On a motion to dismiss under Rule 12(b)(2), the Court must construe the pleadings in the light most favorable to
the plaintiff, but may also accept as true undisputed factual assertions made by the defendant that are consistent with
the plaintiff’s representations. Kerry Steel, Inc. v. Paragon Indus., Inc., 106 F.3d 147, 153 (6th Cir. 1997). Thus,
where the Court cites facts from Vanda’s papers, they are facts not disputed by Roxane.
during which the patentee has the first opportunity to initiate patent infringement litigation.
(Compl. ¶ 24.) If the patentee fails to bring suit against the ANDA applicant in that time period,
federal law “provid[e]s for a civil action to obtain patent certainty and allow[s] ANDA filers to
obtain a declaratory judgment with respect to patents listed in the Orange Book.” (Id. ¶ 25.)
Roxane is one of several pharmaceutical companies seeking approval from the FDA to
make, use, sell or import generic iloperidone. (Id. ¶ 7; Doc. 15 at 3.) As such, it filed an ANDA
(ANDA 205480) and provided Vanda with notice of the application. (Compl. ¶ 23.) Because
Vanda did not initiate patent infringement litigation within the requisite 45-day period, Roxane
brought a declaratory judgment action in this Court, seeking a declaration that seven of Vanda’s
iloperidone-related patents (patent numbers ’776, ’638, ’742, ’254, ’255, ’256 and ’121, or the
“Patents-in-suit”) are either invalid or not infringed. (Compl. ¶¶ 1, 35–88, Prayer for Relief.)
Vanda moved to dismiss, citing this Court’s lack of personal jurisdiction over it, as
Vanda is “incorporated in Delaware, headquartered in Washington, D.C., and has no office,
manufacturing plant, or corporate presence of any kind in Ohio.” (Doc. 15 at 3; see also
Polymeropoulos Decl. ¶ 2.) Roxane opposed Vanda’s motion. (Doc. 19.) The crux of Roxane’s
opposition is that Vanda has listed the Patents-in-suit in the Orange Book in connection with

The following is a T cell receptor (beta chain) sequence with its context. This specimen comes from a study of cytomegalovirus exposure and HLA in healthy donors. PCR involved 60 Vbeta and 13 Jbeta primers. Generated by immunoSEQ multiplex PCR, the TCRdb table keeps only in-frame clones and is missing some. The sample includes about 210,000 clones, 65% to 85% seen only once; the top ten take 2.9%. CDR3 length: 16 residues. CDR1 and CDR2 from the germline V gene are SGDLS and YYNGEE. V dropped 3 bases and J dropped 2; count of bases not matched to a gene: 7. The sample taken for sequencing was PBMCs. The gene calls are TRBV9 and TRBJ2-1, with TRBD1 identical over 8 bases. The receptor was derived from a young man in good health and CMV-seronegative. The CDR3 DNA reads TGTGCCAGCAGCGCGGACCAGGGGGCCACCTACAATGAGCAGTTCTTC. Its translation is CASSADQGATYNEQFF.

NDA 0221292 for iloperidone tablets, injuring Roxane by “injecting uncertainty into the legal
status of Roxane’s ANDA, subjecting Roxane to a continuing threat of litigation initiated by
Vanda, and restraining Roxane’s free exploitation of its generic iloperidone product.” (Compl.
¶ 7.) According to Roxane, because Vanda has previously initiated litigation against Roxane
over “ANDA 205480 based on other patents listed in the Orange Book in connection with NDA
022192,” Vanda “knew or reasonably should have known that it would be sued in this District by
listing the Patents-in-suit in the Orange Book and thereby injuring Roxane.”3 (Id.) As additional
bases for jurisdiction, Roxane cites: (1) Vanda’s systematic and continuous advertising and sales
of its pharmaceutical products in this judicial district; (2) Vanda’s systematic and continuous
business activities in Ohio, as evidenced by its contract with Patheon to manufacture, test,
quality control and package Hetlioz® in Ohio; and (3) Vanda’s “patent enforcement activities
directed at Roxane in the State of Ohio.” (Id. ¶¶ 6–9.)
Vanda’s motion is now fully briefed and ripe for review by this Court.
STANDARD OF REVIEW
Federal Rule of Civil Procedure 12(b)(2) permits a defendant to move for dismissal of a
complaint for lack of personal jurisdiction. Fed. R. Civ. P. 12(b)(2). Roxane, the “party seeking
assertion of in personam jurisdiction, bears the burden of showing that such jurisdiction exists.”